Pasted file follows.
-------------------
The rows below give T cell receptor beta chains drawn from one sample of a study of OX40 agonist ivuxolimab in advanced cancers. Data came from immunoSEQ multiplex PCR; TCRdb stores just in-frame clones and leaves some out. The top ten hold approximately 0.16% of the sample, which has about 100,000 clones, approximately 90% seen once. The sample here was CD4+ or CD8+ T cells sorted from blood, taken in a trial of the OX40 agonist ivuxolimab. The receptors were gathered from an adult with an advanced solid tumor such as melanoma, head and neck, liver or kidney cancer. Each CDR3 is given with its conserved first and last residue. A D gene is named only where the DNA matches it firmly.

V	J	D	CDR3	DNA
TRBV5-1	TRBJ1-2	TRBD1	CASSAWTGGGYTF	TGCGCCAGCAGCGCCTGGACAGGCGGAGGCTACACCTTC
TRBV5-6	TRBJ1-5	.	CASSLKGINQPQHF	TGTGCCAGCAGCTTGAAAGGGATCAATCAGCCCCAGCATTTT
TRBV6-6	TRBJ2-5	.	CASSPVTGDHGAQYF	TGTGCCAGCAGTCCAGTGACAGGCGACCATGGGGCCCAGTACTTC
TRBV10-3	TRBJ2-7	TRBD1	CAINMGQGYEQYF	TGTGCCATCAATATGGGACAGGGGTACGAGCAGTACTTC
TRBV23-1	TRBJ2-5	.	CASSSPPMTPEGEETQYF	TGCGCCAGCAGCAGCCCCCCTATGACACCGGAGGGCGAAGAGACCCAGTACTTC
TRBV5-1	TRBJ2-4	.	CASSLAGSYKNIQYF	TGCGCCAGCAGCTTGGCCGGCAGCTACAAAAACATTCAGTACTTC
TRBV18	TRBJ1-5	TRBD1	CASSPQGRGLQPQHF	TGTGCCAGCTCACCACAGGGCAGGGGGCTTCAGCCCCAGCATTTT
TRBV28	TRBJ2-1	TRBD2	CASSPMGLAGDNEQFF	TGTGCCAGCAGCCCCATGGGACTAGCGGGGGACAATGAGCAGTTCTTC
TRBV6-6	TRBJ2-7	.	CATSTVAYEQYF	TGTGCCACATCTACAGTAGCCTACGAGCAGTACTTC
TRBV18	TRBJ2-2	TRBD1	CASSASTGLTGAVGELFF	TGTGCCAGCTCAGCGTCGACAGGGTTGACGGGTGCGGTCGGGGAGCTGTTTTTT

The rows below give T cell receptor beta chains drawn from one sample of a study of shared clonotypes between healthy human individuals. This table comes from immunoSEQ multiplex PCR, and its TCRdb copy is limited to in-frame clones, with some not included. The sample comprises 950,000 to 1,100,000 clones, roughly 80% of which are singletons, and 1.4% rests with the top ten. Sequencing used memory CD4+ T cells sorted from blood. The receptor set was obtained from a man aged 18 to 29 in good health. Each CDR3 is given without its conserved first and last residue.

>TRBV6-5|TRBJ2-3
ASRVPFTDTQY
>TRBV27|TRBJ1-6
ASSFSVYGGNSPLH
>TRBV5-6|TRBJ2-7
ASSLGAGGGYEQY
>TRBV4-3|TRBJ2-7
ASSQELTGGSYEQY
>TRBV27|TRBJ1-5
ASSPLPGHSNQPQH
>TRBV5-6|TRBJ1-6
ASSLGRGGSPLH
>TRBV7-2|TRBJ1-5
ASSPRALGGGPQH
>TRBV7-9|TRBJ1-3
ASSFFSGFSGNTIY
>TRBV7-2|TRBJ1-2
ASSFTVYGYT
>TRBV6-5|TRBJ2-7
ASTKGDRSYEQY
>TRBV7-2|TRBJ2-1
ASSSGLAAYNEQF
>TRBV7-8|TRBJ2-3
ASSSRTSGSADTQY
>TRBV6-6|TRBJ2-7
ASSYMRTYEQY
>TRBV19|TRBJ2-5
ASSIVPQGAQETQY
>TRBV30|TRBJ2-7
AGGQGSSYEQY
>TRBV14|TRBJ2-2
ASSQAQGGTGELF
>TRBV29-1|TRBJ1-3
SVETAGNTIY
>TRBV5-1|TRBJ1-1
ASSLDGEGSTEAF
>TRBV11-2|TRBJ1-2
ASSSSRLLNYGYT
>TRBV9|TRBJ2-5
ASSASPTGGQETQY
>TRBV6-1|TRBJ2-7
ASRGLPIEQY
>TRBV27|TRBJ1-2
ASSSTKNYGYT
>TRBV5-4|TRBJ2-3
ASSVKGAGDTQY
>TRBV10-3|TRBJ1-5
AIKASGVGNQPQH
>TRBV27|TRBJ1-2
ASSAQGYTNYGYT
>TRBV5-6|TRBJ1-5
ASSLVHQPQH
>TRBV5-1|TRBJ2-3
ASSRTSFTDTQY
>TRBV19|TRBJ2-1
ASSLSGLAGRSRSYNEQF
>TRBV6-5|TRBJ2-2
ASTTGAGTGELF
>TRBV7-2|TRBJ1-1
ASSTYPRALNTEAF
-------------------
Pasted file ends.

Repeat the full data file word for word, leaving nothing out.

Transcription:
The rows below give T cell receptor beta chains drawn from one sample of a study of OX40 agonist ivuxolimab in advanced cancers. Data came from immunoSEQ multiplex PCR; TCRdb stores just in-frame clones and leaves some out. The top ten hold approximately 0.16% of the sample, which has about 100,000 clones, approximately 90% seen once. The sample here was CD4+ or CD8+ T cells sorted from blood, taken in a trial of the OX40 agonist ivuxolimab. The receptors were gathered from an adult with an advanced solid tumor such as melanoma, head and neck, liver or kidney cancer. Each CDR3 is given with its conserved first and last residue. A D gene is named only where the DNA matches it firmly.

V	J	D	CDR3	DNA
TRBV5-1	TRBJ1-2	TRBD1	CASSAWTGGGYTF	TGCGCCAGCAGCGCCTGGACAGGCGGAGGCTACACCTTC
TRBV5-6	TRBJ1-5	.	CASSLKGINQPQHF	TGTGCCAGCAGCTTGAAAGGGATCAATCAGCCCCAGCATTTT
TRBV6-6	TRBJ2-5	.	CASSPVTGDHGAQYF	TGTGCCAGCAGTCCAGTGACAGGCGACCATGGGGCCCAGTACTTC
TRBV10-3	TRBJ2-7	TRBD1	CAINMGQGYEQYF	TGTGCCATCAATATGGGACAGGGGTACGAGCAGTACTTC
TRBV23-1	TRBJ2-5	.	CASSSPPMTPEGEETQYF	TGCGCCAGCAGCAGCCCCCCTATGACACCGGAGGGCGAAGAGACCCAGTACTTC
TRBV5-1	TRBJ2-4	.	CASSLAGSYKNIQYF	TGCGCCAGCAGCTTGGCCGGCAGCTACAAAAACATTCAGTACTTC
TRBV18	TRBJ1-5	TRBD1	CASSPQGRGLQPQHF	TGTGCCAGCTCACCACAGGGCAGGGGGCTTCAGCCCCAGCATTTT
TRBV28	TRBJ2-1	TRBD2	CASSPMGLAGDNEQFF	TGTGCCAGCAGCCCCATGGGACTAGCGGGGGACAATGAGCAGTTCTTC
TRBV6-6	TRBJ2-7	.	CATSTVAYEQYF	TGTGCCACATCTACAGTAGCCTACGAGCAGTACTTC
TRBV18	TRBJ2-2	TRBD1	CASSASTGLTGAVGELFF	TGTGCCAGCTCAGCGTCGACAGGGTTGACGGGTGCGGTCGGGGAGCTGTTTTTT

The rows below give T cell receptor beta chains drawn from one sample of a study of shared clonotypes between healthy human individuals. This table comes from immunoSEQ multiplex PCR, and its TCRdb copy is limited to in-frame clones, with some not included. The sample comprises 950,000 to 1,100,000 clones, roughly 80% of which are singletons, and 1.4% rests with the top ten. Sequencing used memory CD4+ T cells sorted from blood. The receptor set was obtained from a man aged 18 to 29 in good health. Each CDR3 is given without its conserved first and last residue.

>TRBV6-5|TRBJ2-3
ASRVPFTDTQY
>TRBV27|TRBJ1-6
ASSFSVYGGNSPLH
>TRBV5-6|TRBJ2-7
ASSLGAGGGYEQY
>TRBV4-3|TRBJ2-7
ASSQELTGGSYEQY
>TRBV27|TRBJ1-5
ASSPLPGHSNQPQH
>TRBV5-6|TRBJ1-6
ASSLGRGGSPLH
>TRBV7-2|TRBJ1-5
ASSPRALGGGPQH
>TRBV7-9|TRBJ1-3
ASSFFSGFSGNTIY
>TRBV7-2|TRBJ1-2
ASSFTVYGYT
>TRBV6-5|TRBJ2-7
ASTKGDRSYEQY
>TRBV7-2|TRBJ2-1
ASSSGLAAYNEQF
>TRBV7-8|TRBJ2-3
ASSSRTSGSADTQY
>TRBV6-6|TRBJ2-7
ASSYMRTYEQY
>TRBV19|TRBJ2-5
ASSIVPQGAQETQY
>TRBV30|TRBJ2-7
AGGQGSSYEQY
>TRBV14|TRBJ2-2
ASSQAQGGTGELF
>TRBV29-1|TRBJ1-3
SVETAGNTIY
>TRBV5-1|TRBJ1-1
ASSLDGEGSTEAF
>TRBV11-2|TRBJ1-2
ASSSSRLLNYGYT
>TRBV9|TRBJ2-5
ASSASPTGGQETQY
>TRBV6-1|TRBJ2-7
ASRGLPIEQY
>TRBV27|TRBJ1-2
ASSSTKNYGYT
>TRBV5-4|TRBJ2-3
ASSVKGAGDTQY
>TRBV10-3|TRBJ1-5
AIKASGVGNQPQH
>TRBV27|TRBJ1-2
ASSAQGYTNYGYT
>TRBV5-6|TRBJ1-5
ASSLVHQPQH
>TRBV5-1|TRBJ2-3
ASSRTSFTDTQY
>TRBV19|TRBJ2-1
ASSLSGLAGRSRSYNEQF
>TRBV6-5|TRBJ2-2
ASTTGAGTGELF
>TRBV7-2|TRBJ1-1
ASSTYPRALNTEAF